Tales from a 'failed' start-up

Updated: Nov 15, 2021

31 lessons learned and a cautionary tale of hope.

It is not the prettiest article I’ve written, but I think it's the most helpful to-date.

31 lessons learned the hard way over 4 years as I tried and failed (so far📈), to build a thriving online community.

If you are thinking of going - or have already gone - out on your own as a consultant, coach, or wannabe entrepreneur this article is for you. If you are thinking of investing your time in a side hustle, designing an app, or creating a community, there are valuable lessons here.

Before you ask, would I do it again? 110%. Would I do it differently. 110%.

Those are two important questions, but the most important question to ask is whether or not I'm happier and healthier now, than I was 4 years ago.

110% 💥

Click any of the links below to go directly to that lesson.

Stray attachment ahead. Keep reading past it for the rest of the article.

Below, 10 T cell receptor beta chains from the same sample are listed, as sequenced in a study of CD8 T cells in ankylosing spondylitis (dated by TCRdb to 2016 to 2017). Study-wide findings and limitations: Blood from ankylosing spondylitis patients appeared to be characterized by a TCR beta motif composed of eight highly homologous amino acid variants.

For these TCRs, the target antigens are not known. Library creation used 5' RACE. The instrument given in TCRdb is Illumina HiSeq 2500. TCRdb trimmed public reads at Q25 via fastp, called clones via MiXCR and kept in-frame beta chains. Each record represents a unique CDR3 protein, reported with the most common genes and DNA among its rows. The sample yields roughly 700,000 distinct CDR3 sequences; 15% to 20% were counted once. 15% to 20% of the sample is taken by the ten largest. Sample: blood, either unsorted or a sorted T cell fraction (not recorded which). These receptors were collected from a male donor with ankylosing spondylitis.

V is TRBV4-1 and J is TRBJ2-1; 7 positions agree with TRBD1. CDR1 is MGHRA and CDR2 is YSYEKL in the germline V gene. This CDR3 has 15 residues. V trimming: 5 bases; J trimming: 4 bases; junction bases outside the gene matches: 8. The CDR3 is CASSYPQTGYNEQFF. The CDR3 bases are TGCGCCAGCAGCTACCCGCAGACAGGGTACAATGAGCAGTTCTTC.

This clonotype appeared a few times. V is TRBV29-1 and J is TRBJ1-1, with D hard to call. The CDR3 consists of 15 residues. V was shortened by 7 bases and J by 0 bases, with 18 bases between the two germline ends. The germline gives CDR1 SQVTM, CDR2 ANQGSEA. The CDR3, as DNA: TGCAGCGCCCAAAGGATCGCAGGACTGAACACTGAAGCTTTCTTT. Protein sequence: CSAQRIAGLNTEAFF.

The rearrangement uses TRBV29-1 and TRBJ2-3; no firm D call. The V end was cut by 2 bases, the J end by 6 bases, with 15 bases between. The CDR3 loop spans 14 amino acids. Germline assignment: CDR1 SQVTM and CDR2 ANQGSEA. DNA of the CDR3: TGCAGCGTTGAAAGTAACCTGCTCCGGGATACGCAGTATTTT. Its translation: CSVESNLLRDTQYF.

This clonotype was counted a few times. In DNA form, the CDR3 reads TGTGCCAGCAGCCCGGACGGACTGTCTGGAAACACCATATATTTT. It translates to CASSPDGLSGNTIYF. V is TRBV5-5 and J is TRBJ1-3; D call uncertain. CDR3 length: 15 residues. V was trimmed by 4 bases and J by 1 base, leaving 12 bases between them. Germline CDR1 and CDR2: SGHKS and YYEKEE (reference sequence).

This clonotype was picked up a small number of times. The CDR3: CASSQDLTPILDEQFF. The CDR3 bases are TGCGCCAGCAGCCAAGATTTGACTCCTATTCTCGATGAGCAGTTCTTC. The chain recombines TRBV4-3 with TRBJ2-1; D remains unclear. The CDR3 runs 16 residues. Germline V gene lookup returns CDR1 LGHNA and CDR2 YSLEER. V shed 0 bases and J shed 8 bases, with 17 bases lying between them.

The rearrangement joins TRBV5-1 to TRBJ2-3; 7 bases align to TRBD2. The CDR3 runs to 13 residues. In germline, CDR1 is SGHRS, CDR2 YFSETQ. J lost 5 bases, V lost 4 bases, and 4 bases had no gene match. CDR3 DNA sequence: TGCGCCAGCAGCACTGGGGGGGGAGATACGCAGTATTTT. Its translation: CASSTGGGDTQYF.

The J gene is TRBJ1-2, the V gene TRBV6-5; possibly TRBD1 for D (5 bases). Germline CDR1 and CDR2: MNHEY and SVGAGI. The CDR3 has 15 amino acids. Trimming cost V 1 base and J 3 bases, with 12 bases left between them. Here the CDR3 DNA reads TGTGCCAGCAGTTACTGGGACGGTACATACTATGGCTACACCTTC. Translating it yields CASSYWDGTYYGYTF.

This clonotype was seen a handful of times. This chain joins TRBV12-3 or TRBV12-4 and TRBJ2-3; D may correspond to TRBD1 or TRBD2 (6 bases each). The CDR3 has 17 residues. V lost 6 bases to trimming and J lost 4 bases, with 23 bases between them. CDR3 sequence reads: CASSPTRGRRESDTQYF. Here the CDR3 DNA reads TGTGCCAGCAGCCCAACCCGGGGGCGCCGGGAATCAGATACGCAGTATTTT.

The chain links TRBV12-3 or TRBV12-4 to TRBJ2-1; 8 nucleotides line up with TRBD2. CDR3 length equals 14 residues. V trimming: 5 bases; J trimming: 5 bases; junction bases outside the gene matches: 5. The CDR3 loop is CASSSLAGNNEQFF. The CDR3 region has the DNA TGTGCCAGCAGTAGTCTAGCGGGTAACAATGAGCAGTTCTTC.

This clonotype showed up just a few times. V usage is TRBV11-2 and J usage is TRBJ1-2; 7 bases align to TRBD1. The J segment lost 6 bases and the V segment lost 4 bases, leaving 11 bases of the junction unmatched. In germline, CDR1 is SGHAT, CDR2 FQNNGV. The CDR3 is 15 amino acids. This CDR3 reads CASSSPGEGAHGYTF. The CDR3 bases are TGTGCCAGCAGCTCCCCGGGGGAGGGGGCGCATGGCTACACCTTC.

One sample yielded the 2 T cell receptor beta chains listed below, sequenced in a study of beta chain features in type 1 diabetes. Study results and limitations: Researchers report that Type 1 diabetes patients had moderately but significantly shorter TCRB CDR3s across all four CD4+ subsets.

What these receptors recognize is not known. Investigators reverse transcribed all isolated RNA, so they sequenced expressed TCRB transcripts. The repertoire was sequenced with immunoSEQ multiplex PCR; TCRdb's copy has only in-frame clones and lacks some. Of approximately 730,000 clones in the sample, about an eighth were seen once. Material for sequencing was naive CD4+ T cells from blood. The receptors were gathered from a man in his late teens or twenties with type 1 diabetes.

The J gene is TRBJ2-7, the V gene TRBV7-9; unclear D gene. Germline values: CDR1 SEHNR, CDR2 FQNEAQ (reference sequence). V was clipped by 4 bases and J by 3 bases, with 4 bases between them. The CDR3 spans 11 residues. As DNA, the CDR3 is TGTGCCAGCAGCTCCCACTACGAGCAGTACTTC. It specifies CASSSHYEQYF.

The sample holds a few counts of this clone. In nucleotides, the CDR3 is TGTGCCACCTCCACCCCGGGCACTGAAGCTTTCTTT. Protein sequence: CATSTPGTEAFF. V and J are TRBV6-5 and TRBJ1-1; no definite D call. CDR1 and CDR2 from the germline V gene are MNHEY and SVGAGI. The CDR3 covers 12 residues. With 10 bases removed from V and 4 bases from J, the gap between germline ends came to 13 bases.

1. Find mentors (dead or alive), 2. Get advice from Google, 3. Ask for advice, 4. Pay for advice, 5. Use online marketplaces to save money and time, 6. Create a team, 7. Treat your start-up like a science experiment, 8. Never forget the 2x Rule, 9. Don’t forget sales and marketing, 10. Create your own luck by taking small risks, 11. Remember the Stockdale Paradox, 12. Redefine success, 13. Read a lot, 14. Do it for the right reasons, 15. Work with people you like, 16. Start small, 17. Don’t build an app, 18. Create a ‘coalition of the willing’, 19. Trust your gut, 20. Manage your time, 21. Manage your stress levels, 22: Always give back, 23: Detach from the outcome, 24: Don’t forget fun, 25: Remember it’s a marathon, not a sprint, 26. Crowdfund for the right reasons, 27: Create better habits, 28. Build boundaries, 29: Develop an abundance and collaboration mindset, 30: Remember there is a well-trodden path to follow, 31. Focus on fuzzy vision